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In addition to tours offered at the plantation, there are also a few companies that offer day trips to Oak Alley. These trips typically last for approximately 5-6 hours, giving you plenty of time to explore the grounds. This is a perfect opportunity for anyone who wants to avoid driving to and from the area, allowing them to just sit back and enjoy the ride. Ticket prices typically fall in the $60 range, which is fairly reasonable for a half-day outing. For more information, check out our post covering New Orleans Plantation Tours.

Gray Line Tours – This trip is offered daily at 12 PM and runs for about 5 hours in total (including travel time). Gray Line has very good reviews in New Orleans, and most guests who took this particular tour were very impressed. Tickets are $63 for adults and $31 for children.

Cajun Encounters – This company offers a slightly longer trip at 5 ½ hours in length. Unlike their competitors, this tour is offered twice daily at both 8:30 AM and 11:45 AM. Although they have received some negative reviews, it’s worth noting that they do provide more than one outing per day. Tickets are $62 for adults and $49 for children.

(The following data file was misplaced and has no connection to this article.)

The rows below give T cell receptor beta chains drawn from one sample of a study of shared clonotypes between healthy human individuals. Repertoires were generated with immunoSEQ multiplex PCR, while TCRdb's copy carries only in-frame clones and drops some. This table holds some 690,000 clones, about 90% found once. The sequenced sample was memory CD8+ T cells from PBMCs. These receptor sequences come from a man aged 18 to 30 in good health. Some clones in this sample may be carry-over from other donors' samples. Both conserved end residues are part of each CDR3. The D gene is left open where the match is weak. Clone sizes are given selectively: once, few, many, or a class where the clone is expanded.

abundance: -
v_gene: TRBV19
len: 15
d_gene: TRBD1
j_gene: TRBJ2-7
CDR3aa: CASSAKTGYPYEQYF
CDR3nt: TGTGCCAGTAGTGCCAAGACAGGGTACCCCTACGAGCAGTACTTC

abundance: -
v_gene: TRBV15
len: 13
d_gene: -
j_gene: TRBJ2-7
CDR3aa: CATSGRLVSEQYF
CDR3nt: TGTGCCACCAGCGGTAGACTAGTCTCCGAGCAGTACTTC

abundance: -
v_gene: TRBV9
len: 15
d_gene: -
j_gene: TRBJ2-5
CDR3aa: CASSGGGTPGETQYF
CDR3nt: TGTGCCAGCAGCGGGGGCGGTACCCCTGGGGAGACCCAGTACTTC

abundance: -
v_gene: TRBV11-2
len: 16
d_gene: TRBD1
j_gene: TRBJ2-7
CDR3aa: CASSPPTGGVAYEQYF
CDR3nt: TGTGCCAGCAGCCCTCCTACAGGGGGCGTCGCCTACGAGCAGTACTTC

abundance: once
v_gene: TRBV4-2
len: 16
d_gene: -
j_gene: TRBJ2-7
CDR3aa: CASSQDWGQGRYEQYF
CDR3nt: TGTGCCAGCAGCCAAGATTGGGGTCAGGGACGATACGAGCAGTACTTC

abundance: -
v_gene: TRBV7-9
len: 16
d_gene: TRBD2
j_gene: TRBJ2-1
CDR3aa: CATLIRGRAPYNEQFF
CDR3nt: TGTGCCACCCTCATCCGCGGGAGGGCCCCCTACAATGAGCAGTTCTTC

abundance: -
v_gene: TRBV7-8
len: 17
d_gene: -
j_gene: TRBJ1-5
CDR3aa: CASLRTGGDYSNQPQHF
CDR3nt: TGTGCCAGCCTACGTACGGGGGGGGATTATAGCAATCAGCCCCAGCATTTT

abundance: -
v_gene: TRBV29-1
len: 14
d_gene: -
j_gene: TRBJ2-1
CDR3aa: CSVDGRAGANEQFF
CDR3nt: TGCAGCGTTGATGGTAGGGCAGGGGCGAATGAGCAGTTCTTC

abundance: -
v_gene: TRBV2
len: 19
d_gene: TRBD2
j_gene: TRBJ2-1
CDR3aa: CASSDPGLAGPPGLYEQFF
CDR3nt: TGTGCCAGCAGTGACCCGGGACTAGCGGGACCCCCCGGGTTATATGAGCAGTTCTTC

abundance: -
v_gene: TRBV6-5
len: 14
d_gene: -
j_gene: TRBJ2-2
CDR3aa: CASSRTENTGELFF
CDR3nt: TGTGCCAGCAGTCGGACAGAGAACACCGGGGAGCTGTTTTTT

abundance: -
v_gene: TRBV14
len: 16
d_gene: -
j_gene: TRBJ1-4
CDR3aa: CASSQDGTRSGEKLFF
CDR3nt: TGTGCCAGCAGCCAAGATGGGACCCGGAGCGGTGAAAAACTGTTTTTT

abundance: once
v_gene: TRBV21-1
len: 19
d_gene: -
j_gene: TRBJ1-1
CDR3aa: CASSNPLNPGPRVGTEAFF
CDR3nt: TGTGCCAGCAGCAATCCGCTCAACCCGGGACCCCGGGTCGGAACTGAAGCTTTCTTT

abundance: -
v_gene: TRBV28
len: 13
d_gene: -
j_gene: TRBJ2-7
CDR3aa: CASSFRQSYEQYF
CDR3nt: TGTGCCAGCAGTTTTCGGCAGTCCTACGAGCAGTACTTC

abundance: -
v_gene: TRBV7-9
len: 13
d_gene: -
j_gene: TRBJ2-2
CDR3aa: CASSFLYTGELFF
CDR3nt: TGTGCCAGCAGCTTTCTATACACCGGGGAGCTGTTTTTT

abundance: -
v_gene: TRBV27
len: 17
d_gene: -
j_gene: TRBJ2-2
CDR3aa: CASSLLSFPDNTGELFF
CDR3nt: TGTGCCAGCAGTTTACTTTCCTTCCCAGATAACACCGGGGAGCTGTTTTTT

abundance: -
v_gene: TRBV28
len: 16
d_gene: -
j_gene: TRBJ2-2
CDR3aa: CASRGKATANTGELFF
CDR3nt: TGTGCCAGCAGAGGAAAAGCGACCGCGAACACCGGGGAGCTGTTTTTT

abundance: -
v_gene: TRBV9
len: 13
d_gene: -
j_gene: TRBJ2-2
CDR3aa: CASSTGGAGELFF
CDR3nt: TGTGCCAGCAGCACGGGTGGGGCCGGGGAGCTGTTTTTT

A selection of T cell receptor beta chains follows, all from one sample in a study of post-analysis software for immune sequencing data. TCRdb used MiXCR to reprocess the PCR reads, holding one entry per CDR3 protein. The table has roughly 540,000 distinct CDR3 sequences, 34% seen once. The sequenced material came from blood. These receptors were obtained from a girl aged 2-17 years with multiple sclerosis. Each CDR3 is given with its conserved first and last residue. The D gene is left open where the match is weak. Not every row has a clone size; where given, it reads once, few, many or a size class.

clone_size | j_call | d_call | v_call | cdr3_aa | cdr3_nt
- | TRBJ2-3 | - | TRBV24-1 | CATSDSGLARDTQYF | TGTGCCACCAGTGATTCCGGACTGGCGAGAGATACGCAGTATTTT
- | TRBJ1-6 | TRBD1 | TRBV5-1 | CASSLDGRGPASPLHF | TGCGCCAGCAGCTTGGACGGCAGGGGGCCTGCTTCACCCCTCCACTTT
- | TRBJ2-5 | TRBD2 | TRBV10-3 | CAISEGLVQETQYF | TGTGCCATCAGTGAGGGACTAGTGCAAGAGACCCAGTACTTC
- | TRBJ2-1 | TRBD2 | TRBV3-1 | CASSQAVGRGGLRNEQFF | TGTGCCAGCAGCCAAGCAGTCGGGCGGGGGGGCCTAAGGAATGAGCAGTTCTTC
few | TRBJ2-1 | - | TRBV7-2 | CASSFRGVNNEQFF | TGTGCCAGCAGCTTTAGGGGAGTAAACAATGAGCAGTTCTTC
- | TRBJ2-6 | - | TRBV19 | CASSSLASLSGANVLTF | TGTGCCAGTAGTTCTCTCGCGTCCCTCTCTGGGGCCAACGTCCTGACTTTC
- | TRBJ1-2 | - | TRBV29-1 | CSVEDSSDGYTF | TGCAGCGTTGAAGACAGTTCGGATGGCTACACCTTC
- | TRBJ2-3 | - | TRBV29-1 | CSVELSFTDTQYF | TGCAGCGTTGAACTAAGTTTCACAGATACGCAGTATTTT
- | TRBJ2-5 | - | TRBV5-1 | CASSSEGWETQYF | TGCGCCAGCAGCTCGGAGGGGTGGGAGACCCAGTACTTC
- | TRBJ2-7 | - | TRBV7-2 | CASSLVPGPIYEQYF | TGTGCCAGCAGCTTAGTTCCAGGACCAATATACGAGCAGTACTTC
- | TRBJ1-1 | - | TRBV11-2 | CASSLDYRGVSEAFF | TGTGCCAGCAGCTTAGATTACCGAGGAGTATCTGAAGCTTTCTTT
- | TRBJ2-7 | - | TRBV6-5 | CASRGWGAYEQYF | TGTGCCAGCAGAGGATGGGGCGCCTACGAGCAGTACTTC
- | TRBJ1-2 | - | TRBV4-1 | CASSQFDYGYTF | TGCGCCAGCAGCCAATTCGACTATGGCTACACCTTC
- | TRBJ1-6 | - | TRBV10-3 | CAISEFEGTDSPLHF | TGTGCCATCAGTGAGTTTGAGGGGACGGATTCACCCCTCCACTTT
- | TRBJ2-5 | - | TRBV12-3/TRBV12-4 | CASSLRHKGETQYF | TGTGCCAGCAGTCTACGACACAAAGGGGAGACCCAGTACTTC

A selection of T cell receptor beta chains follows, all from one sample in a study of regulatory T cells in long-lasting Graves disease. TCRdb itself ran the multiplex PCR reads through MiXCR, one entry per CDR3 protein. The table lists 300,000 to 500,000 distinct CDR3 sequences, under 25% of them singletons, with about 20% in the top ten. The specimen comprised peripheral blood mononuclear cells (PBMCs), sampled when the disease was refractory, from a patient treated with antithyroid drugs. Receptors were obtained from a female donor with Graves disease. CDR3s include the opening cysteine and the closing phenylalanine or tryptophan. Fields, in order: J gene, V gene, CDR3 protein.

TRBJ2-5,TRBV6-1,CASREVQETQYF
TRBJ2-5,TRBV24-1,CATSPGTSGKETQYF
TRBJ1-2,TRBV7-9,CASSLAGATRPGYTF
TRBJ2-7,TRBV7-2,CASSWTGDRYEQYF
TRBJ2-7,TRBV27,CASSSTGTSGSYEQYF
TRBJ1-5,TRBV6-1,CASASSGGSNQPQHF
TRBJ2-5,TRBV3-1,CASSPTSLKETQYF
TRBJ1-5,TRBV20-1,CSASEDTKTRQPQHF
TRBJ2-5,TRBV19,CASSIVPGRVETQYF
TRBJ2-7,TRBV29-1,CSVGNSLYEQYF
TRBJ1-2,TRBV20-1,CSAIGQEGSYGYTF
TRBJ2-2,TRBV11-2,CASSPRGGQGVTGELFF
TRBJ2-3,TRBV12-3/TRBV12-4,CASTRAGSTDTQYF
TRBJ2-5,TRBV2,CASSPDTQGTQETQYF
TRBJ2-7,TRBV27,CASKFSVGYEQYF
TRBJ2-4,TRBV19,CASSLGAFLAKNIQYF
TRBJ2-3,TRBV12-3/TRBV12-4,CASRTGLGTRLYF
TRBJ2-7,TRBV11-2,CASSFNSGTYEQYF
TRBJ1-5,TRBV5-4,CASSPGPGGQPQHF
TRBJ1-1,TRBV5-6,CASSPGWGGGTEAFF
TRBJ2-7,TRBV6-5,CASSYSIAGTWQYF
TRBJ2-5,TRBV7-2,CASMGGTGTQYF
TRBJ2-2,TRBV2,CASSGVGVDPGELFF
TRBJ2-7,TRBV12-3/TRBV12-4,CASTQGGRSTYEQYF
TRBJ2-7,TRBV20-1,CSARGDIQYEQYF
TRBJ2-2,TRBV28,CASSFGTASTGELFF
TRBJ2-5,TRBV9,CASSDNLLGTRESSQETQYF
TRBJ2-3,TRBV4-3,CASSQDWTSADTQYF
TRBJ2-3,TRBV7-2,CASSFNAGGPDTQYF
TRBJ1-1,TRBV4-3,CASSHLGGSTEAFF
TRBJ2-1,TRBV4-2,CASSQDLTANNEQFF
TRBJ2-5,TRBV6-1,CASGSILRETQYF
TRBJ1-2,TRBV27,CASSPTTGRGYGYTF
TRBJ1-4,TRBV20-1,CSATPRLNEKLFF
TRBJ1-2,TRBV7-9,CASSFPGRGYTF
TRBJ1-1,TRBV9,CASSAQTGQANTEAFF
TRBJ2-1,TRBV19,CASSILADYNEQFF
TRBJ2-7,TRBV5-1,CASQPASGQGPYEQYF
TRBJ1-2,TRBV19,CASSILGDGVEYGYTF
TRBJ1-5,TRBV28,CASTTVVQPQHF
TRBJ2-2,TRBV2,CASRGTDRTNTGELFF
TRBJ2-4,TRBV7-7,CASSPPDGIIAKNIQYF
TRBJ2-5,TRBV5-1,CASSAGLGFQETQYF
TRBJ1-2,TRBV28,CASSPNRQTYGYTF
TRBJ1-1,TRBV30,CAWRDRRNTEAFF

Cajun Pride Tours – Much like their competition, this company also provides daily tours to Oak Alley Plantation. This trip departs at 12:30 PM and runs for between 5-6 hours. Unlike Gray Line, Cajun Pride offers hotel pick-up for their customers. This very highly rated tour is $59 for adults and $40 for children.


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Ghosts at Oak Alley Plantation 

As with most antebellum plantations of the South, Oak Alley is rumored to be home to some spiritual activity. Of course there is great debate as to how much truth is behind these tales, but a few of the more well supported stories include:

  • A woman who very much resembles Mrs. Stewart, the last private owner of the property, has been seen looking out the window of the mansion’s lavender room after dark.
  • The sound of a horse-drawn carriage and the whirl of dust being kicked up by some sort of presence, both of which were unaccompanied by a material explanation.
  • A candlestick that flew across the room in front of a tour guide and 35 guests.
  • Empty chairs rocking in unison.